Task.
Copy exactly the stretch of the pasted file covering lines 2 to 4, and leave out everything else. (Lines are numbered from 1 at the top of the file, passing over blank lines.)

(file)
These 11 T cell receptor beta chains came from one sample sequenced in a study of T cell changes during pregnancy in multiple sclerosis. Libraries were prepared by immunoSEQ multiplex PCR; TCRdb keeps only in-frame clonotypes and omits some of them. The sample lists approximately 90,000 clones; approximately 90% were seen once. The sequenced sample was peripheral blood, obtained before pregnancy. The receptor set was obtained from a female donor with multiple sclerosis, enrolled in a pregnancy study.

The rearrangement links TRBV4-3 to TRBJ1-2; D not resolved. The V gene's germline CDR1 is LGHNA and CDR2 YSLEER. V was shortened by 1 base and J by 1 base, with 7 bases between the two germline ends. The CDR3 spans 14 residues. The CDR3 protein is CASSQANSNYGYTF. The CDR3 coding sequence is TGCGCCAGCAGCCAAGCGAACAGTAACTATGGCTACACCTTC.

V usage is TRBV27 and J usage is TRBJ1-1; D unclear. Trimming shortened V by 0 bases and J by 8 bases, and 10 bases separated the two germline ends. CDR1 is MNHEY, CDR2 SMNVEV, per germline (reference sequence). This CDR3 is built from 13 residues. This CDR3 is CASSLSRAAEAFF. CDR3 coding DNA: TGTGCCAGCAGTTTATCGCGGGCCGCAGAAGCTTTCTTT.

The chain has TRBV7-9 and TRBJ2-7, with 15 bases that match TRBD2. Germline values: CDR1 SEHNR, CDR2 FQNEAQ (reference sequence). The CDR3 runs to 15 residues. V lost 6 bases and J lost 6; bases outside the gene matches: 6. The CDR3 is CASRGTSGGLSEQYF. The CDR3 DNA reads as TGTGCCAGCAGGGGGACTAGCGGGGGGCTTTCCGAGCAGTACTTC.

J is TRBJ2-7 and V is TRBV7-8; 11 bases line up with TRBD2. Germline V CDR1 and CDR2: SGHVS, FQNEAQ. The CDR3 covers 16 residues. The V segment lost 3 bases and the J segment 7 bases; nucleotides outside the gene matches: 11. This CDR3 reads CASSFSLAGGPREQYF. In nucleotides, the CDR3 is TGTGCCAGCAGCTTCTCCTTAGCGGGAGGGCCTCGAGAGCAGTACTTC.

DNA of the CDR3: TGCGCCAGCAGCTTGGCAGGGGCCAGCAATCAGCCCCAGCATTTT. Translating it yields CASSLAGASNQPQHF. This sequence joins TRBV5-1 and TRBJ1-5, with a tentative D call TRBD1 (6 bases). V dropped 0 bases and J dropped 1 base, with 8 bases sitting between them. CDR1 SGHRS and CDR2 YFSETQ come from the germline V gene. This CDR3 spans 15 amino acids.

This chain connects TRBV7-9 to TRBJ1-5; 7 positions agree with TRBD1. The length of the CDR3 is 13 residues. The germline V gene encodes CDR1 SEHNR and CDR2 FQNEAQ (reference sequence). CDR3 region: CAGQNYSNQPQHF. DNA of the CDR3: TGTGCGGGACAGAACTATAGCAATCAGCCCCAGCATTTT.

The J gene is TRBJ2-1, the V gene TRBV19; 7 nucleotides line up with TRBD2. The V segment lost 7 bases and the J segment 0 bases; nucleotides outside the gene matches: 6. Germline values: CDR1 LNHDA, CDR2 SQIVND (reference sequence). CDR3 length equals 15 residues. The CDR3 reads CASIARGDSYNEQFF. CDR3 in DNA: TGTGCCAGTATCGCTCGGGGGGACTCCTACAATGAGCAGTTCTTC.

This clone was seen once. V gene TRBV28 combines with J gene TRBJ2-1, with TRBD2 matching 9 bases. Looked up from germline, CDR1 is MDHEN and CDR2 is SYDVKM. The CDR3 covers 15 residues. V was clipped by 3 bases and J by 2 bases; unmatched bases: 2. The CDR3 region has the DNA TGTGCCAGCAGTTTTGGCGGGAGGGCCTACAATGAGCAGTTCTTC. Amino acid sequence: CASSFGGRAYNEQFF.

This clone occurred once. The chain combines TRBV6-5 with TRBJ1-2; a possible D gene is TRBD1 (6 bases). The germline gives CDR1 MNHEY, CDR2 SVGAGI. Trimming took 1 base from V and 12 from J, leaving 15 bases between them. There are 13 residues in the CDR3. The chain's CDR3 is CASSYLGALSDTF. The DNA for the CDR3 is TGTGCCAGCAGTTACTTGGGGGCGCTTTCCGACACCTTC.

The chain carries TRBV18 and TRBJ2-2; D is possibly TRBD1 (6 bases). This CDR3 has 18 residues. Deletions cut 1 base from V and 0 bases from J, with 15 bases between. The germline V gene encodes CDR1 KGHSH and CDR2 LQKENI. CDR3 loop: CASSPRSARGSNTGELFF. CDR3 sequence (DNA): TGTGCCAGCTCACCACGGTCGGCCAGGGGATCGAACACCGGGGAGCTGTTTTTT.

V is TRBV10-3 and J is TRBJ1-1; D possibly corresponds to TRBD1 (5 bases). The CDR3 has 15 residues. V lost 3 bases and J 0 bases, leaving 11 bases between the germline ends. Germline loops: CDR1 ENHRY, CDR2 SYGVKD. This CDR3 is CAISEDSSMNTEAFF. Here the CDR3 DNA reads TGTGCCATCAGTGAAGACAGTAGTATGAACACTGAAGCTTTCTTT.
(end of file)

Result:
The rearrangement links TRBV4-3 to TRBJ1-2; D not resolved. The V gene's germline CDR1 is LGHNA and CDR2 YSLEER. V was shortened by 1 base and J by 1 base, with 7 bases between the two germline ends. The CDR3 spans 14 residues. The CDR3 protein is CASSQANSNYGYTF. The CDR3 coding sequence is TGCGCCAGCAGCCAAGCGAACAGTAACTATGGCTACACCTTC.

V usage is TRBV27 and J usage is TRBJ1-1; D unclear. Trimming shortened V by 0 bases and J by 8 bases, and 10 bases separated the two germline ends. CDR1 is MNHEY, CDR2 SMNVEV, per germline (reference sequence). This CDR3 is built from 13 residues. This CDR3 is CASSLSRAAEAFF. CDR3 coding DNA: TGTGCCAGCAGTTTATCGCGGGCCGCAGAAGCTTTCTTT.

The chain has TRBV7-9 and TRBJ2-7, with 15 bases that match TRBD2. Germline values: CDR1 SEHNR, CDR2 FQNEAQ (reference sequence). The CDR3 runs to 15 residues. V lost 6 bases and J lost 6; bases outside the gene matches: 6. The CDR3 is CASRGTSGGLSEQYF. The CDR3 DNA reads as TGTGCCAGCAGGGGGACTAGCGGGGGGCTTTCCGAGCAGTACTTC.